As unexpected heroes, the spices alleviating poverty in Vietnam are everyday seasonings that are saving the Southeast Asian nation. Since 2013, the Vietnamese spice industry has been practicing more sustainable farming and sharing knowledge between agricultural communities, helping to lift more than 80,000 households out of poverty.
The Spice Industry in Vietnam
By improving the spice value chain, the nation’s farmers have seen a 14.5% increase in annual income, improving their standard of living and allowing them the financial freedom to thrive rather than just survive. This is possible due to the increase in global demands for spices including cinnamon, turmeric, star anise, black pepper and cardamom.
With the profitable market that Europe and the U.S. have brought to the Vietnamese spice industry, many expect new regulations for safe production and quality control for the industry. Some spice farmers had to pivot to organic farming to meet these requirements and have since seen a great increase in profits as these Western nations pay higher prices in comparison to China and India.
Regulated Spice Farming
To meet these requirements and appeal to Western markets, farmers follow the guidelines that the Regional BioTrade Project set. Vietnamese farmers now learn how to farm without chemicals like herbicides or preservatives, use special machinery for harvesting and label spices with their correct origins. These practices help to build a sustainability chain to keep the Vietnamese spice industry profitable for the future.
Several organizations have helped the Vietnamese spice industry reach this level of success. The Spice of Life Project, which the Swiss Agency for Development and Cooperation (SDC) and Cordaid funded, has helped thousands of spice farmers in Vietnam by creating the Spice Association to foster relationships between small community farmers and the state. These initiatives also improved irrigation, drying, slicing, processing and packing practices, yielding higher production and quality.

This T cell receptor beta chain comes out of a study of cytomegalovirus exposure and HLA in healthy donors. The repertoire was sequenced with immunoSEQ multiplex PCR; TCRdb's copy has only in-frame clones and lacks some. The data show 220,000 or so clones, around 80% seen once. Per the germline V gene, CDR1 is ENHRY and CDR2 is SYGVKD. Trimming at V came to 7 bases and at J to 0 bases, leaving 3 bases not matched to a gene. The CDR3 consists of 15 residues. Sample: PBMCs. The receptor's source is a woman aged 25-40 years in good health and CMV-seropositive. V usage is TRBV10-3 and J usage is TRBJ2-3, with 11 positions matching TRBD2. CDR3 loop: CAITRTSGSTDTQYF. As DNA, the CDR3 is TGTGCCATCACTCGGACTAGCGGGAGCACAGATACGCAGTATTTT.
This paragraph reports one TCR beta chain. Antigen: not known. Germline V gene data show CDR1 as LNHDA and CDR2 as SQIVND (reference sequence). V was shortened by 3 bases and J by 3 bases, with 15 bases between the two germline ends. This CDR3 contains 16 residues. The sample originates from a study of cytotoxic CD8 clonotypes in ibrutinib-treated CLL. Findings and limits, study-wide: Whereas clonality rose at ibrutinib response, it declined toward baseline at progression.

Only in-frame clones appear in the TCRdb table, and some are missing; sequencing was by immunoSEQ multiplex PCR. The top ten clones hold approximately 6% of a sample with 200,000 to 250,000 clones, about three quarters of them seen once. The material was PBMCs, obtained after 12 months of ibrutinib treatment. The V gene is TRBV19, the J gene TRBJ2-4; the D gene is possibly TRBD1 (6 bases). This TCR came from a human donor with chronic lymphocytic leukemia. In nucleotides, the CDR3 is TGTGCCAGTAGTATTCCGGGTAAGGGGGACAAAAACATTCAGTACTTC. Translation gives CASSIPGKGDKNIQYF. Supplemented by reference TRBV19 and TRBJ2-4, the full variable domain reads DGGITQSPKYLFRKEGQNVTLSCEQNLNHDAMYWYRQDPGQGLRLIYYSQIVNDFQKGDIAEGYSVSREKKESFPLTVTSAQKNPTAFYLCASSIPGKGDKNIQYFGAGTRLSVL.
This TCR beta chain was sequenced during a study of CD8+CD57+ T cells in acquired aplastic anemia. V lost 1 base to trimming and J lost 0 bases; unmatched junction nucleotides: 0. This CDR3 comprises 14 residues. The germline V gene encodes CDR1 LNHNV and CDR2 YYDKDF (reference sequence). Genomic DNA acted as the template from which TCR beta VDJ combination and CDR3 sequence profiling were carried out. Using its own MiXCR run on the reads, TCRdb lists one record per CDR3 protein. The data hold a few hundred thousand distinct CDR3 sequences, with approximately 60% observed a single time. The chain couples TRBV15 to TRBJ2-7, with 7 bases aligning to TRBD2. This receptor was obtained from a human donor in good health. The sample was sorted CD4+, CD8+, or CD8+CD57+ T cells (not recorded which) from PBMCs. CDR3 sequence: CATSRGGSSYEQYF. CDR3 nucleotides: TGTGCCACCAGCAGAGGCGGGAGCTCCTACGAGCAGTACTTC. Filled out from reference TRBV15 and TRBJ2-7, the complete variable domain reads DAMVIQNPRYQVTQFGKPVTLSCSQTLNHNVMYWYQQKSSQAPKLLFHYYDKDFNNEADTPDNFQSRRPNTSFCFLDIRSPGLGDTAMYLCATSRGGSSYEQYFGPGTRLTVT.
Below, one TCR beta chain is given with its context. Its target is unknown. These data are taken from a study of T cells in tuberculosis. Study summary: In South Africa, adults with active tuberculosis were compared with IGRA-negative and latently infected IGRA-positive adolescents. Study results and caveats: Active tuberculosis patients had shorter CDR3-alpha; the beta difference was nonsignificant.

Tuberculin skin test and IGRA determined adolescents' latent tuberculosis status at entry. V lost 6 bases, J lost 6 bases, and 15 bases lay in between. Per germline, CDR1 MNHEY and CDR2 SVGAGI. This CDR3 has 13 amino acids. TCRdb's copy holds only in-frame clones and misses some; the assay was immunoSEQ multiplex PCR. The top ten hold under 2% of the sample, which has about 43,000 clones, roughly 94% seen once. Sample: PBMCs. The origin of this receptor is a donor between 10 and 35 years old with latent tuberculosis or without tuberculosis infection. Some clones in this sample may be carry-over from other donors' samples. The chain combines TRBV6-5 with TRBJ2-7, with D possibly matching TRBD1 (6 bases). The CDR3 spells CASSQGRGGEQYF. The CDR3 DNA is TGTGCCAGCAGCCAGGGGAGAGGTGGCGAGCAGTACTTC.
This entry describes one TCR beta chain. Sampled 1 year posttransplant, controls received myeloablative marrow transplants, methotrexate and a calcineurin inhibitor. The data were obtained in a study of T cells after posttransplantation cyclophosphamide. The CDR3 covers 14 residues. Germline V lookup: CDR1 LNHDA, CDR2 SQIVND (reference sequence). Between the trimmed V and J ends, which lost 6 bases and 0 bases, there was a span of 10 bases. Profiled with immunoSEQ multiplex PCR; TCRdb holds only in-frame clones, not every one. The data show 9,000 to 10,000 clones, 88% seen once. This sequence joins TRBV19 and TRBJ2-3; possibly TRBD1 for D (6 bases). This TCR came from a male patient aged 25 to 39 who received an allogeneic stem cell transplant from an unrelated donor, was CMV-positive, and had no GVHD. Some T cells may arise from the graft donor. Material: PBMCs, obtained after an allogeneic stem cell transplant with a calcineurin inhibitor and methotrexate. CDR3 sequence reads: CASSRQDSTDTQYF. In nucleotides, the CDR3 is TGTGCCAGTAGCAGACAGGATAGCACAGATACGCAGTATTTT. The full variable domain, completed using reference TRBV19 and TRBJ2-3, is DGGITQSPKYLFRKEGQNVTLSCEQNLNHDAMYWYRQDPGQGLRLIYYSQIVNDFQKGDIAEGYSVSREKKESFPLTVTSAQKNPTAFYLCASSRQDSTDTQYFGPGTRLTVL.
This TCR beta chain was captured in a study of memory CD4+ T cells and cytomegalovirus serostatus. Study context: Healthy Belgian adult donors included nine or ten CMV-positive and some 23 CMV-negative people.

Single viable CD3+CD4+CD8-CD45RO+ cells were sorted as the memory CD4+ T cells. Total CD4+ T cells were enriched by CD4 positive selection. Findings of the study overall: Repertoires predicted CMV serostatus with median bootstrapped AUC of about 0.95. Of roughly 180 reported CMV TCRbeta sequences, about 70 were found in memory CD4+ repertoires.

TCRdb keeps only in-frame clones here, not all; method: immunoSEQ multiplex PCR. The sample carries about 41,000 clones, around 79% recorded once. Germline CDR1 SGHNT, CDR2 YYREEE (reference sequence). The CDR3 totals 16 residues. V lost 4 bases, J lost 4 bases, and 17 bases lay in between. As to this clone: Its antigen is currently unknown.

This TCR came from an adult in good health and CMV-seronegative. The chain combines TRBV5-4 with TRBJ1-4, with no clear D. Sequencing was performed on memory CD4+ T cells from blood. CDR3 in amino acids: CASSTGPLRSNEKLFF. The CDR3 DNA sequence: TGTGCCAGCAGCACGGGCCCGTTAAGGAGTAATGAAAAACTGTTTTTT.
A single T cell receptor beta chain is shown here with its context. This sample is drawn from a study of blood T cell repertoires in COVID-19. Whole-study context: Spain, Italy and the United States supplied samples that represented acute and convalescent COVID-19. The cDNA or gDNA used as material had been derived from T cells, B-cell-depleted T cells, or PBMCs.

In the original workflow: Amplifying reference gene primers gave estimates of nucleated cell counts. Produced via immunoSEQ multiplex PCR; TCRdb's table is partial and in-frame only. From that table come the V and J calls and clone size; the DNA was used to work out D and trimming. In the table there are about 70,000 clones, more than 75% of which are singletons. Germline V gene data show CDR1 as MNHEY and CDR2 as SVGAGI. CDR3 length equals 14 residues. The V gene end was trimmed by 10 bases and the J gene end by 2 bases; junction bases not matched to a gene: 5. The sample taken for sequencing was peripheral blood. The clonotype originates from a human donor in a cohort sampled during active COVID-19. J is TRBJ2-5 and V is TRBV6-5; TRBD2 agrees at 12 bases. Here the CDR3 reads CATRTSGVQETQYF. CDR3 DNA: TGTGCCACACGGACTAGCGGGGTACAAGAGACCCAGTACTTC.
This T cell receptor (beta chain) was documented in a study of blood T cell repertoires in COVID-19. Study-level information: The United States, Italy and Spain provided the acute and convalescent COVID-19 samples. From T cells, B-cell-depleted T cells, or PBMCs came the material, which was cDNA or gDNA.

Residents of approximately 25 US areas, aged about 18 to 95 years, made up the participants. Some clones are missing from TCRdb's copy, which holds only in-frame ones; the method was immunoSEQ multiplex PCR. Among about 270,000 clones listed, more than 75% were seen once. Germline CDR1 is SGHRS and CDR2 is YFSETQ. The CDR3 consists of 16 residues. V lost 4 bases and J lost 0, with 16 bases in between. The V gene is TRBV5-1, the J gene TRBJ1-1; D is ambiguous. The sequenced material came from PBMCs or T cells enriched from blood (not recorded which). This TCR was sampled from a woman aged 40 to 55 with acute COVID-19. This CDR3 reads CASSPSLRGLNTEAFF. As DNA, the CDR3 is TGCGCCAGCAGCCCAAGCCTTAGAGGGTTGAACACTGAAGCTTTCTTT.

Providing these local farmers with this knowledge is essential to successfully use spices to alleviate poverty in Vietnam. The National Agriculture Extension Center (NAEC) and the Sustainable Trade Initiative (IDH) have introduced a National Sustainability Curriculum and Agrochemical Apps to properly train farmers to produce spices for the global market.
The 3 Essential Spices Alleviating Poverty in Vietnam
- Pepper: Vietnam has exported pepper to more than 100 countries and territories, making up 60% of the world’s exports. In 2018, Vietnam’s booming pepper industry held the international pepper conference called Vietnam Pepper Outlook. This event intended to allow farmers to connect and share knowledge, expand business connections and suggest ideas for the sector’s sustainable development.
- Cardamom: This spice grows in a shady, cool environment, making it an ideal source of income for villages located at high altitudes. Due to the income that the spice generates, many households in these higher regions, such as the H’Mong people, were able to raise household income above the government-defined poverty line. People can use cardamom for medicinal, aromatic or culinary purposes but the cardamom market had died off until the mid-1980s when demand rose again. Many small farmers have successfully taken advantage of this rise in cardamom demand, pulling low-income households out of poverty. Farmers are working toward sustainable practices to ensure the success of this spice for years to come.
- Cinnamon: In 2016, the Nam Det commune’s annual income from cinnamon products was 32 billion Vietnam Dong ($1.4 million). In this Vietnamese commune, people have not only left poverty but they have produced enough income to send their children to school, buy refrigerators and other commodities they once thought of as an inaccessible luxury. Since the Vietnamese spice market has stretched to the West, farmers’ lives have improved immensely. The bark of one cinnamon tree brings in about 300,000 to 500,000 Vietnam Dong ($13-21), a far greater price than what cinnamon farmers received only years ago.
A Poverty Reduction Spice Success Story
Exemplifying cinnamon’s potential is Trieu Mui Pham, a 94-year-old cinnamon farmer that saved her poverty-ridden village, Lao Cai, by planting cinnamon seeds. In 1974, she visited Yen Bai, a village that farming cinnamon had successfully revived. Pham decided to plant cinnamon seeds and waited patiently for years until she could harvest. Today, her cinnamon forest has more than 50,000 trees and her community is prosperous, an inspiring example of spices alleviating poverty in Vietnam.
While the spices alleviating poverty in Vietnam are improving people’s standard of living, spice farming has also helped to restore and protect the environment. Vietnam now focuses on farming and crop exports as opposed to felling trees for profit. Spices are lifting people in Vietnam out of poverty while contributing to the global economy.
– Veronica Booth